[Met Performance] CID:184720
Simon Boccanegra {33} Metropolitan Opera House: 04/7/1960.

(Debut: Anselmo Colzani
Review)


Metropolitan Opera House
April 7, 1960


SIMON BOCCANEGRA {33}
Giuseppe Verdi--Francesco Maria Piave/Arrigo Boito

Simon Boccanegra........Anselmo Colzani [Debut]
Amelia..................Renata Tebaldi
Gabriele Adorno.........Richard Tucker
Jacopo Fiesco...........Jerome Hines
Paolo Albiani...........Ezio Flagello
Pietro..................Norman Scott
Maid....................Athena Vicos
Captain.................Robert Nagy

Conductor...............Dimitri Mitropoulos

Review of Francis D. Perkins in the Herald Tribune

Colzani Makes Met Debut Singing Boccanegra Role

Anselmo Colzani, Italian baritone, made a successful Metropolitan Opera debut last night in a role which he had not sung before in public, the name part in Verdi's "Simon Boccanegra." The other new member of a generally stellar cast was Jerome Hines, who had appeared as Fiesco with the company in Philadelphia, but not before this on the Metropolitan's own stage.

Mr. Colzani, who was heard with the San Francisco Opera in 1956, gave a striking illustration of his intelligence and musicianship in the thorough coordination of his singing with that of his colleagues, including Renata Tebaldi as Amelia and Richard Tucker as Gabriele, in the concerted music in the magnificent scene in the Genoese council chamber; the precision and vocal proportion of these ensembles suggested that these artists had sung together since the launching of this production.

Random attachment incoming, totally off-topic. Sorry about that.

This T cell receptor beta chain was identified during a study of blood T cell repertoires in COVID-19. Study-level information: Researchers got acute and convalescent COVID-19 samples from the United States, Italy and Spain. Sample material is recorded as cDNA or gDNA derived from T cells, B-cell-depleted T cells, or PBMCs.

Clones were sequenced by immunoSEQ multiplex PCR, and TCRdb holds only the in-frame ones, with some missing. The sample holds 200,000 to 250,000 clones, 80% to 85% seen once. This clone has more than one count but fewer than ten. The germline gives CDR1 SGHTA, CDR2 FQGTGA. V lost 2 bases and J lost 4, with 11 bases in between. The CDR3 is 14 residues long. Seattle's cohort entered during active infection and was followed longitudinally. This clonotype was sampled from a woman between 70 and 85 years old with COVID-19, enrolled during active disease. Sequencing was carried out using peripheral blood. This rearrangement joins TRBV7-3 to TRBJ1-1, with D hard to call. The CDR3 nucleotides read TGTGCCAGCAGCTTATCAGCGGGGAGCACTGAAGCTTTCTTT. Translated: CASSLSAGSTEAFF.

His voice gave an impression of medium volume and an appealing quality; the bright lyric timbre of its upper notes was made evident at the start in his share of the prologue. The lower tones, darker while not sombre, did not always have a similar lucidity; his most outspoken singing sometimes seemed slightly tense in tone, but avoided a sense of overt effort, while artistic phrasing was accompanied by a command of dynamic shading and the full use of his span of vocal hues.

From an emotional point of view Mr. Colzani's interpretation was generally discerning and persuasive, despite a few less convincing moments; it took a few minutes in the scene in which he recognizes Amelia's identity before he realized the full expressive value of the situation, and he did not always dominate the Council scene; some of its sterner episodes needed a more pronounced vocal and dramatic impact. But his presentation of the Doge's pleas and his appeals for peace were notable for their communicative sympathy in voice and manner. Simon is one of Verdi's most exacting roles, and Mr. Colzani, judging by this performance, will increase his present promising command of its requirements.

Mr. Hines' well sung Fiesco blended dignity with emotional persuasion. Miss Tebaldi was a memorably vivid Amelia; the delectable quality and musical skill of her singing were unusually impressive, especially in soaring top notes in the council scene ensembles. Mr. Tucker sang and acted Gabriele with corresponding emotional intensity and fervor. Ezio Flagello reappeared as the scheming Paolo, with Norman Scott as Pietro, and Dimitri Mitropoulos' conducting was worthy of the merits of one of the Metropolitan's foremost recent productions.

Photograph of Anselmo Colzani in the title role of Simon Boccanegra by Louis Mélançon/Metropolitan Opera



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